A Friendly Farmer: Hansen Marine finds a home in Okinawa
CAMP HANSEN, OKINAWA, Japan – Gunnery Sgt. Todd N. Groves started out as a pig farmer in Fulton, Missouri. He performed a variety of manual labor before joining the Marine Corps at age 27. At one point, he drove trucks packed with groceries from coast to coast. He saw mountains, rivers, and everything in between, never imagining that the small island of Okinawa would eventually be a place he’d call home.
“I always tell people home is where you make it,” said Groves. “Home is where the heart is.”
Leaving home is a coming-of-age experience for many service members, but not for the 27 year-old Groves. He was happy and established in his career, trucking around the country from his residence in Missouri. However, when the tragedies of September 11 occurred, he immediately drove to U.S. Marine Corps Recruiting Substation Joplin, Missouri. He dropped everything in that moment to serve his country, never imagining that his time in service would bring him back to his roots on the farm.
Groves’ Marine Corps career has taken him all over the world and given him numerous opportunities to serve. His first duty station was Okinawa. From there, he transferred to California. Since then, he deployed to Iraq, in support of Operation Iraqi Freedom; Afghanistan, for Operation Enduring Freedom; and even served as a recruiter in Missoula, Montana.
Throughout his career of service, Groves sought a variety of additional opportunities to help his community, through organizations like the Red Cross and Toys for Tots. His desire to serve led him to the opportunity to farm in Okinawa.
“I would drive around and I would see farmers out in the countryside,” said Groves, recalling the beginning of his second tour here, in September 2014. “I would see numerous people working and I’d think, ‘I’m a strong guy, I bet those guys need help.’”
Groves, a maintenance chief with Small Craft Repair Platoon, Expeditionary Operations Training Group, III Marine Expeditionary Force, began to search for an opportunity to return to farming. A few months later, Marine Corps Community Services introduced him to Bokusei Kinjo, a local farmer who inherited a farmer’s market from his father 22 years ago. Since the two met, Dec. 4, 2014, they have been working together.
Groves knows the hard work involved in running a farm. He dedicates all of his free time to tending the pineapple garden, banana trees, and a variety of other plants there. He feeds pigs, goats, and rabbits, and helps Kinjo build makeshift facilities to store food and livestock.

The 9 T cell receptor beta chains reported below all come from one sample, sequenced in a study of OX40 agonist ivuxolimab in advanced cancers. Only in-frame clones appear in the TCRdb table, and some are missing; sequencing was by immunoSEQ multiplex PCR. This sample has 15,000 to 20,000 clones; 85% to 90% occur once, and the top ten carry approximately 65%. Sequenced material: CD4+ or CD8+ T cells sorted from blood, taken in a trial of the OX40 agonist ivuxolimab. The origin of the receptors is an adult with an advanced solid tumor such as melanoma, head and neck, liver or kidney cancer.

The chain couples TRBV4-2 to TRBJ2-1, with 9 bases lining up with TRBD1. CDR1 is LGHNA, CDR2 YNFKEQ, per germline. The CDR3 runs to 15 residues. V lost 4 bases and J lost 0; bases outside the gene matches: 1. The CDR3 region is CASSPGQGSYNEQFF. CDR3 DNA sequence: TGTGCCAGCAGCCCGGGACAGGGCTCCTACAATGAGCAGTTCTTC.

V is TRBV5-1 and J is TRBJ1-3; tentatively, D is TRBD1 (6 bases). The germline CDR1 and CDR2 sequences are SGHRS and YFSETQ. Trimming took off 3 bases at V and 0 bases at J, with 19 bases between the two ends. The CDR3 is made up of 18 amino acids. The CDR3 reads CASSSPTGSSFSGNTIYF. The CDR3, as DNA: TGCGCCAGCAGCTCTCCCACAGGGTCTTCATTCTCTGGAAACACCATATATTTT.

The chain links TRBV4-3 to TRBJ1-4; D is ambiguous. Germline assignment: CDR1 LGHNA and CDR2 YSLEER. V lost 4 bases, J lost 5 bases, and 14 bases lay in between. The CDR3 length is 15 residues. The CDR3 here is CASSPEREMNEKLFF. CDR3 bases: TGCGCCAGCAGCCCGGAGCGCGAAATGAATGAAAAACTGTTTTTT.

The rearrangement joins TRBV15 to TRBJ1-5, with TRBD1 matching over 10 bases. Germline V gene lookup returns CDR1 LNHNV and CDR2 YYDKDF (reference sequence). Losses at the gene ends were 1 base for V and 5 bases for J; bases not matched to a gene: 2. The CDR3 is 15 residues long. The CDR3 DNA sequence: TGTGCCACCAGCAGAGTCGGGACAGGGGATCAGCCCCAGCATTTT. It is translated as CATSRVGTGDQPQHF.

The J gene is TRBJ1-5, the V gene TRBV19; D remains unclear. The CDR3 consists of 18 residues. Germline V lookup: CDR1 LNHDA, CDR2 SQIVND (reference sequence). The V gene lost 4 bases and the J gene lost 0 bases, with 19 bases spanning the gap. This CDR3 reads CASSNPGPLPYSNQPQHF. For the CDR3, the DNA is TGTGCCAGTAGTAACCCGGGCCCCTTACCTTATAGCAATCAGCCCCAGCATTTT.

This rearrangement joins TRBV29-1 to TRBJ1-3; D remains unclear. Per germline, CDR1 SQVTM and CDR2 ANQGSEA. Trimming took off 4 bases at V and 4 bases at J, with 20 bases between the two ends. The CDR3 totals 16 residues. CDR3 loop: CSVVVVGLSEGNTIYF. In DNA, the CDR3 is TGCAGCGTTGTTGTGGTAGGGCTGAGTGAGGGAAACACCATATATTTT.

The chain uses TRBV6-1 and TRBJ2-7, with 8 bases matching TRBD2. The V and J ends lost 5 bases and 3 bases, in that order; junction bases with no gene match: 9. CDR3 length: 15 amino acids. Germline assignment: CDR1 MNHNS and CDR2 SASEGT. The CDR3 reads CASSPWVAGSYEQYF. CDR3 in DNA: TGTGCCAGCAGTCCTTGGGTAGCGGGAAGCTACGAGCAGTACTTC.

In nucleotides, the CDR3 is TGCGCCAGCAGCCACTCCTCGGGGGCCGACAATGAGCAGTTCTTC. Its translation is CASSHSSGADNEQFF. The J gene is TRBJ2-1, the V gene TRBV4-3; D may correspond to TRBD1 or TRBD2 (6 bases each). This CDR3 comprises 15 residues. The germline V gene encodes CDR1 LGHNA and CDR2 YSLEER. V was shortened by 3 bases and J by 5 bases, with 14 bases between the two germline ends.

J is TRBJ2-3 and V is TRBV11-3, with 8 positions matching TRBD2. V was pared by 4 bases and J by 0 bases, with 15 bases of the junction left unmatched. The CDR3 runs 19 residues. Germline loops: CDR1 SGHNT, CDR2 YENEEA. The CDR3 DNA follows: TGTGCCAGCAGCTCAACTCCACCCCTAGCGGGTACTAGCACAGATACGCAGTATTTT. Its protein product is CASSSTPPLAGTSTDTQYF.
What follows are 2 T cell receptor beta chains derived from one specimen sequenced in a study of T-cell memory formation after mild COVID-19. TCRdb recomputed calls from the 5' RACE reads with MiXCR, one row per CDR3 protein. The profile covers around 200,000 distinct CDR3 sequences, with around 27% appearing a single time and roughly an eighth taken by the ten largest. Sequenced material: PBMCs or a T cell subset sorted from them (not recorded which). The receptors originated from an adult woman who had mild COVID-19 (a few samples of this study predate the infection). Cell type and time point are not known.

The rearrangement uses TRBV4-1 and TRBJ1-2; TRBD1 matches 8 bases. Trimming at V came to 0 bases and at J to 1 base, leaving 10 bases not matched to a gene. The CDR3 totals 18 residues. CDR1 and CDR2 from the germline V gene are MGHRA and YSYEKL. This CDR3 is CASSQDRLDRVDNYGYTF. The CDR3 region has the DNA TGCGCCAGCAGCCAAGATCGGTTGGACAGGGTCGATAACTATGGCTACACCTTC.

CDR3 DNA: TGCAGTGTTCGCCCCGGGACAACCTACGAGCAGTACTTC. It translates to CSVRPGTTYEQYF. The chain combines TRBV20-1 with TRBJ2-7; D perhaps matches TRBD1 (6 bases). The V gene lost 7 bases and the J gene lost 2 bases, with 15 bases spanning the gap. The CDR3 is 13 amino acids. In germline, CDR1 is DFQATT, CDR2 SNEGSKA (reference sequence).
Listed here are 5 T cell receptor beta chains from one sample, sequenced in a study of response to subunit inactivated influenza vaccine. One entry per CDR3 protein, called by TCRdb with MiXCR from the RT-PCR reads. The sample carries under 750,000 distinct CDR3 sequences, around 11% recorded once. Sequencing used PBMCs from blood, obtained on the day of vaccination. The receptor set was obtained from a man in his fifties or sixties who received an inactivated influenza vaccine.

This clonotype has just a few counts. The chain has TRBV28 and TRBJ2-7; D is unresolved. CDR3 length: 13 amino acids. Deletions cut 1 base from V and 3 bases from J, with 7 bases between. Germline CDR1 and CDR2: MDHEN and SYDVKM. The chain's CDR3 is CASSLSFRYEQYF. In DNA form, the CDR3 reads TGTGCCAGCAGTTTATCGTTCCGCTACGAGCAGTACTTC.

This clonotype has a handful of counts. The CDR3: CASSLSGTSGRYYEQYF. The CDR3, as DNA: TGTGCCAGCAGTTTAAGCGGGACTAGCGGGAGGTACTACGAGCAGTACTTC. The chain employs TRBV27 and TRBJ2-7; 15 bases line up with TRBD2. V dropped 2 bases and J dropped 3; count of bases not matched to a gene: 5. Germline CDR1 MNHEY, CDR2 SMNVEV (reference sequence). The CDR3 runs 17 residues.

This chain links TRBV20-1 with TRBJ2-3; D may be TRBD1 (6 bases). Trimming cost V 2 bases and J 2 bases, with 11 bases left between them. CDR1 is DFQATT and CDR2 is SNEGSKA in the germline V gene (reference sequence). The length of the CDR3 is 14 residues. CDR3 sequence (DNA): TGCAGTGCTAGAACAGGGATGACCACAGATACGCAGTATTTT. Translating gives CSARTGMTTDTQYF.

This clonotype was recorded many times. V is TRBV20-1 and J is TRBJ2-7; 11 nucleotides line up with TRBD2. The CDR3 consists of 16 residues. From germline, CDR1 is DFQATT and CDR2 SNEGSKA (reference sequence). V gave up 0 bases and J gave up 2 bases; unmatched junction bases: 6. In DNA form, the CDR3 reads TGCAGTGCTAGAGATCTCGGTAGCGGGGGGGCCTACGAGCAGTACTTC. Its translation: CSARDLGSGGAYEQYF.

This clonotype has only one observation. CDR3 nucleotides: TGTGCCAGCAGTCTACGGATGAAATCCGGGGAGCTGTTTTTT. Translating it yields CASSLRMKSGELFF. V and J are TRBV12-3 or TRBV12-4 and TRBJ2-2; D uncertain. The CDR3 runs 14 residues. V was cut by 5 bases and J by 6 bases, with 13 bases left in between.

“I volunteer on holidays,” added Groves. “If I have a (three or four-day weekend), I’m usually out there on his farm.”
Kinjo said he notices Groves’ hard work, noting that Groves willingly performs difficult manual labor whenever called upon.
“He is a nice guy,” said Kinjo. “Any type of job I tell him to do, he knows how to do it. I’m very happy. My family is too.”
After spending countless hours working the land, sharing cherished moments, and laughing over numerous family dinners, Groves and Kinjo have become more than fellow farmers. They have become a part of each other’s lives. Groves, who now refers to Kinjo as Oto-san, or father figure, extended his tour of duty here from two years to four because of the relationship they’ve built.
“I would really miss Okinawa if I were to leave now,” said Groves.
Already, Groves has volunteered approximately 1,000 hours, primarily serving alongside Kinjo. Groves was recommended for the Outstanding Volunteer Service Medal, but he expressed no interest in receiving recognition for what he sees simply as helping a family member.
“I’m not looking forward to leaving,” said Groves. “Bokusei and his family have taken me into their home and made me feel warm and welcome. It’s been rewarding to work with him.”
While roughly 29,000 U.S. military members are stationed on the island of Okinawa to uphold the U.S.-Japan Alliance, Gunnery Sgt. Todd Groves, a former farmer from middle America, is planting roots with a little hard work and cultivating lifelong relationships.
(U.S. Marine Corps photo by Lance Cpl. Bernadette Wildes)